This post is part of an archived series of blogs called The LeVine Line, written by former Ambassador Suzan G. LeVine during her time at U.S. Embassy Bern.
24 September 2014
Tonight starts Rosh Hashana – the Jewish New Year.
Shana Tova! A Sweet New Year to all!
This will be my first time spending the holiday outside of the United States and, even though I’m missing our community back in Seattle, this experience helps us feel even more a part of a global community. It reminds me of the thousands of years of heritage we will be commemorating and experiencing over the coming days. Because of that connection to my heritage and history, I will be able to attend services and know the tunes, the blessings and, while some of it will invariably be different, when the shofar blasts – it will touch my soul and the souls of those around me just as deeply as if I were anywhere on this planet.
Below are the top 5 things I really get out of this holiday (and the time between Rosh Hashana and Yom Kippur – the days of atonement). SO – as you either celebrate Rosh Hashana or learn about it for the first time – I hope you’re able to keep some of these concepts in mind. Who knows, they might even be useful.
- Cheshbon Nefesh (technically means “accounting of the soul” – but also is like a “soul receipt” – which sounds like a good band name). This is the concept of looking back at the prior year to do the equivalent of your personal and spiritual review. Did you achieve your objectives set the prior year? Where might you need some work? Where did things exceed objectives?
- Speaking of objectives: a concept called This Year’s Focus has been a way for me, each year since I was 18, to have a singular objective and to keep things simple and compelling. Last year, well, actually, it’s been my journey for several years, was “being present”. But not just in mind or even in body. I learned that both the Hebrew and Chinese words for “attention” or being present have to do with the heart (Sim Lev is the Hebrew for “attention”). This means more readily removing distractions like cell phones, computers and multi-tasking at key moments with my family, and other communities with which I want to be present.
This year – my focus is on Trust and Openness. In my personal life, my civic life and my professional life I am now in a place where I have amazing people around me on whom I depend deeply and who I need to (and do) trust. At the same time, I need to show that I am worthy of others’ trust. As I sit in services this year and then check in on how I’m doing over the year, I will be thinking about how to demonstrate my trust in others as well as my trustworthiness. I will also be thinking about what, in my heart or my world, might impede trust and how to dissipate those impediments. Other years’ foci have included: forgiving myself/cutting myself some slack, not judging others, taking my head up out of the sand, etc…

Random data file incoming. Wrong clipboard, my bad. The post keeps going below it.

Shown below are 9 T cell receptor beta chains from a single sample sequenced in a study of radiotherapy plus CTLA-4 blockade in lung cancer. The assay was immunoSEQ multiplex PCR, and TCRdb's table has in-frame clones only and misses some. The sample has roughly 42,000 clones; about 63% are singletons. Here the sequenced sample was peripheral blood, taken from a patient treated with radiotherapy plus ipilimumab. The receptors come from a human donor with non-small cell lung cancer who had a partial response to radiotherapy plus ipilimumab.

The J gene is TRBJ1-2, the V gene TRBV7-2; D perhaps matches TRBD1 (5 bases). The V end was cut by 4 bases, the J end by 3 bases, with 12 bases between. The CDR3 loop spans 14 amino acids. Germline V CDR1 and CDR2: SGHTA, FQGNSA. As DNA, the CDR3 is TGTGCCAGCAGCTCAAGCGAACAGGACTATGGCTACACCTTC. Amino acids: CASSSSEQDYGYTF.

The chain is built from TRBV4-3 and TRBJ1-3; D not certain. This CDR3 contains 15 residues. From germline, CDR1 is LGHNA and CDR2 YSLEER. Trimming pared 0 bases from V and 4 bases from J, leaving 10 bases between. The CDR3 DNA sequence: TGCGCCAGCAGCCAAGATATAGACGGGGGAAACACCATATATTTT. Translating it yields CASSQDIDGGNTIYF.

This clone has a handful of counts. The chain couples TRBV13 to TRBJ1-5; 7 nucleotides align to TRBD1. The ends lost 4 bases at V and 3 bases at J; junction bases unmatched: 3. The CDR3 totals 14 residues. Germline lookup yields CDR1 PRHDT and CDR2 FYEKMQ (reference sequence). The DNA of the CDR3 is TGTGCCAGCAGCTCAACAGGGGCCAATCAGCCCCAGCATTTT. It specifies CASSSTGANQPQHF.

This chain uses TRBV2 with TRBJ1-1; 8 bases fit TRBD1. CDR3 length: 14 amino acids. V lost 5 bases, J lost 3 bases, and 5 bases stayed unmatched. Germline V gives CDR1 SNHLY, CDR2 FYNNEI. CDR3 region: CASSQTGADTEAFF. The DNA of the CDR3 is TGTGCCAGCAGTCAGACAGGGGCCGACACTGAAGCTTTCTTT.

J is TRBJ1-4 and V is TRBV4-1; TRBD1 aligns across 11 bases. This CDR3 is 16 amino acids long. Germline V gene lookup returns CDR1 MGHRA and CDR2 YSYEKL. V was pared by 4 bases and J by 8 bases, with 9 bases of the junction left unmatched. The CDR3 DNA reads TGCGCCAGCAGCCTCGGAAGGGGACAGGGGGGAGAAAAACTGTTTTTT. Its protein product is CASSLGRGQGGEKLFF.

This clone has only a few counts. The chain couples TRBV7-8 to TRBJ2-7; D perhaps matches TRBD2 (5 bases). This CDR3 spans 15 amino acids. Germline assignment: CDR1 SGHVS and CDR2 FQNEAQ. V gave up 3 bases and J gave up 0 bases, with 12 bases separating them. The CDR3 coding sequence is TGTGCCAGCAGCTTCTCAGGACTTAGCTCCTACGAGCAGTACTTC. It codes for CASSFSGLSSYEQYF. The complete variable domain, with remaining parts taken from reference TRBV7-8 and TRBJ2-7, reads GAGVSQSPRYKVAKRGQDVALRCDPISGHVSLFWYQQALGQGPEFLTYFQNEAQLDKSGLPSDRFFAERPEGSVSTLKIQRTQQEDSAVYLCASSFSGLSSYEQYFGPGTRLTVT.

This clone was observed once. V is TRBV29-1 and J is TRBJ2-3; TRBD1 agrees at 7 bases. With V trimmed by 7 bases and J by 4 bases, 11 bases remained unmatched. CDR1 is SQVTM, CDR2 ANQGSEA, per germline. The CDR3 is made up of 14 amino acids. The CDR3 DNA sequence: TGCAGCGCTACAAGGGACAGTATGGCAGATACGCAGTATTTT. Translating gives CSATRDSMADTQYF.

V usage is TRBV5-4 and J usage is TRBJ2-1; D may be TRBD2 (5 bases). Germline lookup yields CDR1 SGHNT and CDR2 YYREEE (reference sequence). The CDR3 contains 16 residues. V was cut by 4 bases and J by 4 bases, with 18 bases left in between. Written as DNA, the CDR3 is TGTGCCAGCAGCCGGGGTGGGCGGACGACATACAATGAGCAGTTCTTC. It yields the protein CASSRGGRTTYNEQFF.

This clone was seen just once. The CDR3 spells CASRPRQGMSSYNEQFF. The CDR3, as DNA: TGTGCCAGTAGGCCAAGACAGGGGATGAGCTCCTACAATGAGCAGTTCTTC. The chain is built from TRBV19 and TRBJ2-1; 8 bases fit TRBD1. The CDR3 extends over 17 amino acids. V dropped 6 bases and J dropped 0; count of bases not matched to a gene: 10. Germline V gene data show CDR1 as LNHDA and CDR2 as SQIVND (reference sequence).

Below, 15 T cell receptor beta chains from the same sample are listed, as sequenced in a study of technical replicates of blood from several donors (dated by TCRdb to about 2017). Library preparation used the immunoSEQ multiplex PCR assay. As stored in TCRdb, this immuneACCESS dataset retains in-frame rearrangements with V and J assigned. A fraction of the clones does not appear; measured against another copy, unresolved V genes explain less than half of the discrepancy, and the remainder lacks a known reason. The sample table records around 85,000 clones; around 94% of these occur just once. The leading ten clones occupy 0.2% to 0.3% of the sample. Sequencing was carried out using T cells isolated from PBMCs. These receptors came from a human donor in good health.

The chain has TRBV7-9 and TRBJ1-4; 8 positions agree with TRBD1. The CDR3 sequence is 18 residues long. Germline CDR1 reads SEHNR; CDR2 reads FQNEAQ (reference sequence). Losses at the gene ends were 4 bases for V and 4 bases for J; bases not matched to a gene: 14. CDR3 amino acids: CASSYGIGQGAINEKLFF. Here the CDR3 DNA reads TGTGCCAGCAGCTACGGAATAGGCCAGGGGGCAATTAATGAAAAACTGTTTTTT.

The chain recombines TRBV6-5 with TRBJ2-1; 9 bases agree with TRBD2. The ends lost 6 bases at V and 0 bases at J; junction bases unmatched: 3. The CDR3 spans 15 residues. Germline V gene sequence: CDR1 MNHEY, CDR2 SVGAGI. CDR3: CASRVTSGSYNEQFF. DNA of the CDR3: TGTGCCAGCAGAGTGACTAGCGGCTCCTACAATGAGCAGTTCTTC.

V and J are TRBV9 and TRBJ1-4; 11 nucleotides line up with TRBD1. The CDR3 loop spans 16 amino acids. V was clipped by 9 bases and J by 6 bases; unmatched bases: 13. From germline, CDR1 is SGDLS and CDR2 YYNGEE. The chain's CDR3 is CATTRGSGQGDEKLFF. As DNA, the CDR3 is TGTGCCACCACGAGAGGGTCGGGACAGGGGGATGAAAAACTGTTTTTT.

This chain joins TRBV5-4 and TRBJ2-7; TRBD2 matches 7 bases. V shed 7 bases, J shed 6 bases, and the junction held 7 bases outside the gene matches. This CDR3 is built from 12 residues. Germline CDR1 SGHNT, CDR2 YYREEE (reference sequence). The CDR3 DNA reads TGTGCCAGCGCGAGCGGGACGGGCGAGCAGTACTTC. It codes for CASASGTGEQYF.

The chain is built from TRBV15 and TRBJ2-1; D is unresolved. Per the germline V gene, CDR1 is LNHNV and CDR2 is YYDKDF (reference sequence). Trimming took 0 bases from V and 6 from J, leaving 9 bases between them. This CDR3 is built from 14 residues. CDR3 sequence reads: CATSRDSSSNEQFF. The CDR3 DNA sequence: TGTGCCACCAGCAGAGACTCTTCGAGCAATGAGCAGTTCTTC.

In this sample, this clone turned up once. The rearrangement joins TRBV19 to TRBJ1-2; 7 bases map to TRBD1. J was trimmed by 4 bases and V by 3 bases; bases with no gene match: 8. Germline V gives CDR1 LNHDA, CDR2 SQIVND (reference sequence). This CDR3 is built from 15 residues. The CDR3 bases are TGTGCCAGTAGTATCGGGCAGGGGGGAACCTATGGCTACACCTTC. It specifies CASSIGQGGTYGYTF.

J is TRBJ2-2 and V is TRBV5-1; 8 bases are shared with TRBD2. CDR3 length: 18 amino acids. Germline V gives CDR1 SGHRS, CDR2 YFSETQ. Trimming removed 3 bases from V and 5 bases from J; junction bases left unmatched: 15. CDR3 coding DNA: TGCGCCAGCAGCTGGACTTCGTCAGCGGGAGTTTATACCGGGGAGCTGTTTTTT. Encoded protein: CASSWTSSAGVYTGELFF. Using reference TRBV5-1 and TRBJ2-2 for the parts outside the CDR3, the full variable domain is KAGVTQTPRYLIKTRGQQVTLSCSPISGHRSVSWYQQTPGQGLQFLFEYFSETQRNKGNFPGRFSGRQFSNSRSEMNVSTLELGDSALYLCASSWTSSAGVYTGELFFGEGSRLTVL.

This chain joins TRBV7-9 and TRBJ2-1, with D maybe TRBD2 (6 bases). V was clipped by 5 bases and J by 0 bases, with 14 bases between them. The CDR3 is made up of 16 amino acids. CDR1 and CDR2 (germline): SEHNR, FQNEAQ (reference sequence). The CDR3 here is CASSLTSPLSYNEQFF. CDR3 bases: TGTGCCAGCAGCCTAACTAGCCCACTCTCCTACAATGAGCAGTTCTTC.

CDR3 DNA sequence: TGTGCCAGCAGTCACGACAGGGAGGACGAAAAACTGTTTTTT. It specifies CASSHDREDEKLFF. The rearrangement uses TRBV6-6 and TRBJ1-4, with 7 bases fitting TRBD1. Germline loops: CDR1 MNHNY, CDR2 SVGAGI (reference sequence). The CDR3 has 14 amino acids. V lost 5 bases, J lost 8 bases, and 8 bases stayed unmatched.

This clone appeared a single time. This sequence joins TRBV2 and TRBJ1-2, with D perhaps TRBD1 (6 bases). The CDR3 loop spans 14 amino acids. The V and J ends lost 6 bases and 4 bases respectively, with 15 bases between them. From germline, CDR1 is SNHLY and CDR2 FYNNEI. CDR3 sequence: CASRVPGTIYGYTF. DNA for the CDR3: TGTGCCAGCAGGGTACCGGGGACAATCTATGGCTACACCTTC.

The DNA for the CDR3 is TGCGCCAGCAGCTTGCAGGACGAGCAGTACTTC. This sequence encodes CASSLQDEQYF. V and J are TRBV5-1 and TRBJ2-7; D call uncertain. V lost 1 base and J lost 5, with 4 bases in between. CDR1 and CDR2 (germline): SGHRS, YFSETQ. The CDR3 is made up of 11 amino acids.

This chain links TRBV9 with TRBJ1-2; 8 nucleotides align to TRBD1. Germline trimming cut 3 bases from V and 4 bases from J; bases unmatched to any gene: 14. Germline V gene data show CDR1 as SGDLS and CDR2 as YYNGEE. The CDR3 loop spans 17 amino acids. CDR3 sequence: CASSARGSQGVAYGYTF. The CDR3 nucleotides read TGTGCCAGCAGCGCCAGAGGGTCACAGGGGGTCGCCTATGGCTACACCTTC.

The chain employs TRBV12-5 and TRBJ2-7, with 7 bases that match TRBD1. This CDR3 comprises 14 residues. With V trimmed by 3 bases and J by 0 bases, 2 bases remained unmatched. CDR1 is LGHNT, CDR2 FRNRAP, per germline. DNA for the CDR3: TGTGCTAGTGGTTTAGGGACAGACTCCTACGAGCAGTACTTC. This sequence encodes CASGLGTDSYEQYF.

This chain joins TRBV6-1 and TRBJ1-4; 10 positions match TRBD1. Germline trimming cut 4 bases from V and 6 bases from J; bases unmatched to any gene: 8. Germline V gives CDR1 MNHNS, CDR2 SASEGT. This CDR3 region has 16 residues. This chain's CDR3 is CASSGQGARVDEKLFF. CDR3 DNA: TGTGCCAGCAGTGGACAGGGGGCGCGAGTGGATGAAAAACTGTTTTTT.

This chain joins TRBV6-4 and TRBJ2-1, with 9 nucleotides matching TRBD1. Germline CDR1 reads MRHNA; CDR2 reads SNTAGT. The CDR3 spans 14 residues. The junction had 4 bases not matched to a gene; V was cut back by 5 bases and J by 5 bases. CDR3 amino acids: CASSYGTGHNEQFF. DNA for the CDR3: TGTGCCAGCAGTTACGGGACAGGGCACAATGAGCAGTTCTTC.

- Tabula Rasa: I love this idea of having a clean slate each year. Of course, you have to work for that by asking for and/or granting forgiveness. For those wracked by guilt, this is like doing a 10 day cleansing without the green beverages! And – what a cool thing to do for/with kids: making space for and teaching saying sorry and forgiveness.
- A mini-death: on Yom Kippur, you’re supposed to fast as well as not wear anything that was once alive (i.e. – leather shoes). You are supposed to also wear white (even after labor day). This is to signify a burial shroud. Think about this concept – dying in order to experience rebirth & a clean slate. Intense…
- A Wake Up Call: literally. Remember the scene in Harry Potter when he selects his personal wand (or it finds him) at the wand shop? I had the same experience when, at age 12, my parents let me loose in a shofar shop (a shofar is a horn you blow on the the New Y) on Ben Yehuda in Jerusalem. After trying every one in the shop, I left with the shofar whose sound and shape most deeply resonated with me (it’s from an African Kudu). Since my 2nd year of college, I have had the honor, privilege, and responsibility of blowing shofar every year for my community. The tradition is rich in terms of the meaning of the shofar. For me, blowing the shofar comes down to a way to channel my soul through the horn to wake everyone up down to their kishkes and to break down the proverbial walls blocking us in our lives.